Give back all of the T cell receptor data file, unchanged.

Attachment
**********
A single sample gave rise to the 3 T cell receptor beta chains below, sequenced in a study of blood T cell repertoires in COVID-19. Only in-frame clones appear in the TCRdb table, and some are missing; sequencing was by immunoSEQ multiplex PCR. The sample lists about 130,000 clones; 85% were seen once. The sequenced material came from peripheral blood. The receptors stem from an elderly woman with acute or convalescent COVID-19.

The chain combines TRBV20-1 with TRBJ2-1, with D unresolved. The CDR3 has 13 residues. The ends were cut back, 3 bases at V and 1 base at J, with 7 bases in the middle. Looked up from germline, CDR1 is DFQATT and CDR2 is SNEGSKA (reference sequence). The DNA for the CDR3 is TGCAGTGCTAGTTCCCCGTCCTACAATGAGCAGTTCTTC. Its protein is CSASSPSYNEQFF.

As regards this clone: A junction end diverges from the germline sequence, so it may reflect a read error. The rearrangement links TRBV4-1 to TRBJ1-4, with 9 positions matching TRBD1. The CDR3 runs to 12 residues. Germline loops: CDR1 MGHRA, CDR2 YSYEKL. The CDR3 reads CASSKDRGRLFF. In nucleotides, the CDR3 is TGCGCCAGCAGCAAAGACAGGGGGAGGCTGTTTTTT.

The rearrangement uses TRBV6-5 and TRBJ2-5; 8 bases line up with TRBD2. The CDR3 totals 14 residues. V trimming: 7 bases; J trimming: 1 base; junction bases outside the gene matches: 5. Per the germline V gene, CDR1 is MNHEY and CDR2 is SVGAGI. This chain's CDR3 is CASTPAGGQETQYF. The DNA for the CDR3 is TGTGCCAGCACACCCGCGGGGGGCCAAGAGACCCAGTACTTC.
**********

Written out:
A single sample gave rise to the 3 T cell receptor beta chains below, sequenced in a study of blood T cell repertoires in COVID-19. Only in-frame clones appear in the TCRdb table, and some are missing; sequencing was by immunoSEQ multiplex PCR. The sample lists about 130,000 clones; 85% were seen once. The sequenced material came from peripheral blood. The receptors stem from an elderly woman with acute or convalescent COVID-19.

The chain combines TRBV20-1 with TRBJ2-1, with D unresolved. The CDR3 has 13 residues. The ends were cut back, 3 bases at V and 1 base at J, with 7 bases in the middle. Looked up from germline, CDR1 is DFQATT and CDR2 is SNEGSKA (reference sequence). The DNA for the CDR3 is TGCAGTGCTAGTTCCCCGTCCTACAATGAGCAGTTCTTC. Its protein is CSASSPSYNEQFF.

As regards this clone: A junction end diverges from the germline sequence, so it may reflect a read error. The rearrangement links TRBV4-1 to TRBJ1-4, with 9 positions matching TRBD1. The CDR3 runs to 12 residues. Germline loops: CDR1 MGHRA, CDR2 YSYEKL. The CDR3 reads CASSKDRGRLFF. In nucleotides, the CDR3 is TGCGCCAGCAGCAAAGACAGGGGGAGGCTGTTTTTT.

The rearrangement uses TRBV6-5 and TRBJ2-5; 8 bases line up with TRBD2. The CDR3 totals 14 residues. V trimming: 7 bases; J trimming: 1 base; junction bases outside the gene matches: 5. Per the germline V gene, CDR1 is MNHEY and CDR2 is SVGAGI. This chain's CDR3 is CASTPAGGQETQYF. The DNA for the CDR3 is TGTGCCAGCACACCCGCGGGGGGCCAAGAGACCCAGTACTTC.